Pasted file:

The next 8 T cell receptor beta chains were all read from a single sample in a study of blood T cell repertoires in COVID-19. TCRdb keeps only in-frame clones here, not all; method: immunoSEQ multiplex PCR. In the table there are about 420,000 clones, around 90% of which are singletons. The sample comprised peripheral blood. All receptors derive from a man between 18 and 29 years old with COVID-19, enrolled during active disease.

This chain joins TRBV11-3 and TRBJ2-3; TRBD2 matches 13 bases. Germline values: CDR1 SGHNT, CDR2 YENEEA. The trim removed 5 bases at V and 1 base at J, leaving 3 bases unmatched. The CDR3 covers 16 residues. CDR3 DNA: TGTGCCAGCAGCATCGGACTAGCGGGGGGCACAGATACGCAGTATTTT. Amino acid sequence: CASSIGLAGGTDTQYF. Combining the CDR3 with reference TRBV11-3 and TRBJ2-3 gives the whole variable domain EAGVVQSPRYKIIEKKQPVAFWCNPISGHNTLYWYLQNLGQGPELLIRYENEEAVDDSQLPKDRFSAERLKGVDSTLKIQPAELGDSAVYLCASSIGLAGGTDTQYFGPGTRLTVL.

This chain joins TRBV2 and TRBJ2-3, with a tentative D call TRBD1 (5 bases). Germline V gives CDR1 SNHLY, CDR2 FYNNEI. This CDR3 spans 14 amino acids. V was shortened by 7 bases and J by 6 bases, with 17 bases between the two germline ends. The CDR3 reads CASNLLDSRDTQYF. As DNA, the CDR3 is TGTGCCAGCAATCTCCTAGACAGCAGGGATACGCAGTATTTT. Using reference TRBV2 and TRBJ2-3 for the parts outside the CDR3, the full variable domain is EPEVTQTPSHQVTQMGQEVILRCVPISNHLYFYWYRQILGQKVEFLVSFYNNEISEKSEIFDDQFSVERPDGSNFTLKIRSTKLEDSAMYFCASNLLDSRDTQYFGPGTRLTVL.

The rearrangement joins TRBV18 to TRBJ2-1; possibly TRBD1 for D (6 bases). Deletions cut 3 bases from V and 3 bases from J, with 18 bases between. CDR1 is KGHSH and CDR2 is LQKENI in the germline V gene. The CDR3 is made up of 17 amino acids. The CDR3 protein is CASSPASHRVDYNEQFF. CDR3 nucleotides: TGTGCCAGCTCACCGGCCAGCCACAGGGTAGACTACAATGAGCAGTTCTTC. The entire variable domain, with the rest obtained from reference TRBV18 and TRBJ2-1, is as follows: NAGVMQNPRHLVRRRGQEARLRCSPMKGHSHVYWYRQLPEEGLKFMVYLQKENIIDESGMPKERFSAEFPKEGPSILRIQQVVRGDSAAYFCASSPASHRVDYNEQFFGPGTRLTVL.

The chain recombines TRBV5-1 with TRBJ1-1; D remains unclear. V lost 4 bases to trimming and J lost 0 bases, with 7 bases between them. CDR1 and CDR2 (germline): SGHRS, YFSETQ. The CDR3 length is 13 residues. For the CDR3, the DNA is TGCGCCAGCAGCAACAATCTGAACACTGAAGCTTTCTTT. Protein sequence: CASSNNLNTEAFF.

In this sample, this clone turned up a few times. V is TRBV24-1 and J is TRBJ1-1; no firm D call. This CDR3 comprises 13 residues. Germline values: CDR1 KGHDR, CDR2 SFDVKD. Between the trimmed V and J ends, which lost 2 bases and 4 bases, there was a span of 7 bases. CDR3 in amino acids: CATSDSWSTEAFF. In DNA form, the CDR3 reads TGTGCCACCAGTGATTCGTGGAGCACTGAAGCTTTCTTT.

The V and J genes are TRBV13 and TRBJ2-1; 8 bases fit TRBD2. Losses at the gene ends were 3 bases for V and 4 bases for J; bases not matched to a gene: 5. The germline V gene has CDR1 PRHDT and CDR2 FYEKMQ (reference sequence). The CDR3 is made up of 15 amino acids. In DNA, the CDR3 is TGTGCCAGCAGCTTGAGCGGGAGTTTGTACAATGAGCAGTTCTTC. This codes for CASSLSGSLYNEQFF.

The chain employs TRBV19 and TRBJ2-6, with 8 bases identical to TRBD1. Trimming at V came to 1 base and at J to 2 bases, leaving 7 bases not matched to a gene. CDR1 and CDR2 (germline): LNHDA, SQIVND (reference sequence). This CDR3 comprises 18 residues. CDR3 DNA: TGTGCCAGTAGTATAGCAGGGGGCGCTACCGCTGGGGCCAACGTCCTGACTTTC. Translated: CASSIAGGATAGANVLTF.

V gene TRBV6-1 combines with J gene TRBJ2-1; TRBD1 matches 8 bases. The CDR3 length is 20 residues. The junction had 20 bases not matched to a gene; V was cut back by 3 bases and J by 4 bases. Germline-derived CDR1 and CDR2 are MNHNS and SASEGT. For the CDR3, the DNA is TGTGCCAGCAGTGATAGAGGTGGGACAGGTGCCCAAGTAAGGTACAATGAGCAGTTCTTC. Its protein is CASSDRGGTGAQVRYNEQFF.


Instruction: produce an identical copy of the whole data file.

The next 8 T cell receptor beta chains were all read from a single sample in a study of blood T cell repertoires in COVID-19. TCRdb keeps only in-frame clones here, not all; method: immunoSEQ multiplex PCR. In the table there are about 420,000 clones, around 90% of which are singletons. The sample comprised peripheral blood. All receptors derive from a man between 18 and 29 years old with COVID-19, enrolled during active disease.

This chain joins TRBV11-3 and TRBJ2-3; TRBD2 matches 13 bases. Germline values: CDR1 SGHNT, CDR2 YENEEA. The trim removed 5 bases at V and 1 base at J, leaving 3 bases unmatched. The CDR3 covers 16 residues. CDR3 DNA: TGTGCCAGCAGCATCGGACTAGCGGGGGGCACAGATACGCAGTATTTT. Amino acid sequence: CASSIGLAGGTDTQYF. Combining the CDR3 with reference TRBV11-3 and TRBJ2-3 gives the whole variable domain EAGVVQSPRYKIIEKKQPVAFWCNPISGHNTLYWYLQNLGQGPELLIRYENEEAVDDSQLPKDRFSAERLKGVDSTLKIQPAELGDSAVYLCASSIGLAGGTDTQYFGPGTRLTVL.

This chain joins TRBV2 and TRBJ2-3, with a tentative D call TRBD1 (5 bases). Germline V gives CDR1 SNHLY, CDR2 FYNNEI. This CDR3 spans 14 amino acids. V was shortened by 7 bases and J by 6 bases, with 17 bases between the two germline ends. The CDR3 reads CASNLLDSRDTQYF. As DNA, the CDR3 is TGTGCCAGCAATCTCCTAGACAGCAGGGATACGCAGTATTTT. Using reference TRBV2 and TRBJ2-3 for the parts outside the CDR3, the full variable domain is EPEVTQTPSHQVTQMGQEVILRCVPISNHLYFYWYRQILGQKVEFLVSFYNNEISEKSEIFDDQFSVERPDGSNFTLKIRSTKLEDSAMYFCASNLLDSRDTQYFGPGTRLTVL.

The rearrangement joins TRBV18 to TRBJ2-1; possibly TRBD1 for D (6 bases). Deletions cut 3 bases from V and 3 bases from J, with 18 bases between. CDR1 is KGHSH and CDR2 is LQKENI in the germline V gene. The CDR3 is made up of 17 amino acids. The CDR3 protein is CASSPASHRVDYNEQFF. CDR3 nucleotides: TGTGCCAGCTCACCGGCCAGCCACAGGGTAGACTACAATGAGCAGTTCTTC. The entire variable domain, with the rest obtained from reference TRBV18 and TRBJ2-1, is as follows: NAGVMQNPRHLVRRRGQEARLRCSPMKGHSHVYWYRQLPEEGLKFMVYLQKENIIDESGMPKERFSAEFPKEGPSILRIQQVVRGDSAAYFCASSPASHRVDYNEQFFGPGTRLTVL.

The chain recombines TRBV5-1 with TRBJ1-1; D remains unclear. V lost 4 bases to trimming and J lost 0 bases, with 7 bases between them. CDR1 and CDR2 (germline): SGHRS, YFSETQ. The CDR3 length is 13 residues. For the CDR3, the DNA is TGCGCCAGCAGCAACAATCTGAACACTGAAGCTTTCTTT. Protein sequence: CASSNNLNTEAFF.

In this sample, this clone turned up a few times. V is TRBV24-1 and J is TRBJ1-1; no firm D call. This CDR3 comprises 13 residues. Germline values: CDR1 KGHDR, CDR2 SFDVKD. Between the trimmed V and J ends, which lost 2 bases and 4 bases, there was a span of 7 bases. CDR3 in amino acids: CATSDSWSTEAFF. In DNA form, the CDR3 reads TGTGCCACCAGTGATTCGTGGAGCACTGAAGCTTTCTTT.

The V and J genes are TRBV13 and TRBJ2-1; 8 bases fit TRBD2. Losses at the gene ends were 3 bases for V and 4 bases for J; bases not matched to a gene: 5. The germline V gene has CDR1 PRHDT and CDR2 FYEKMQ (reference sequence). The CDR3 is made up of 15 amino acids. In DNA, the CDR3 is TGTGCCAGCAGCTTGAGCGGGAGTTTGTACAATGAGCAGTTCTTC. This codes for CASSLSGSLYNEQFF.

The chain employs TRBV19 and TRBJ2-6, with 8 bases identical to TRBD1. Trimming at V came to 1 base and at J to 2 bases, leaving 7 bases not matched to a gene. CDR1 and CDR2 (germline): LNHDA, SQIVND (reference sequence). This CDR3 comprises 18 residues. CDR3 DNA: TGTGCCAGTAGTATAGCAGGGGGCGCTACCGCTGGGGCCAACGTCCTGACTTTC. Translated: CASSIAGGATAGANVLTF.

V gene TRBV6-1 combines with J gene TRBJ2-1; TRBD1 matches 8 bases. The CDR3 length is 20 residues. The junction had 20 bases not matched to a gene; V was cut back by 3 bases and J by 4 bases. Germline-derived CDR1 and CDR2 are MNHNS and SASEGT. For the CDR3, the DNA is TGTGCCAGCAGTGATAGAGGTGGGACAGGTGCCCAAGTAAGGTACAATGAGCAGTTCTTC. Its protein is CASSDRGGTGAQVRYNEQFF.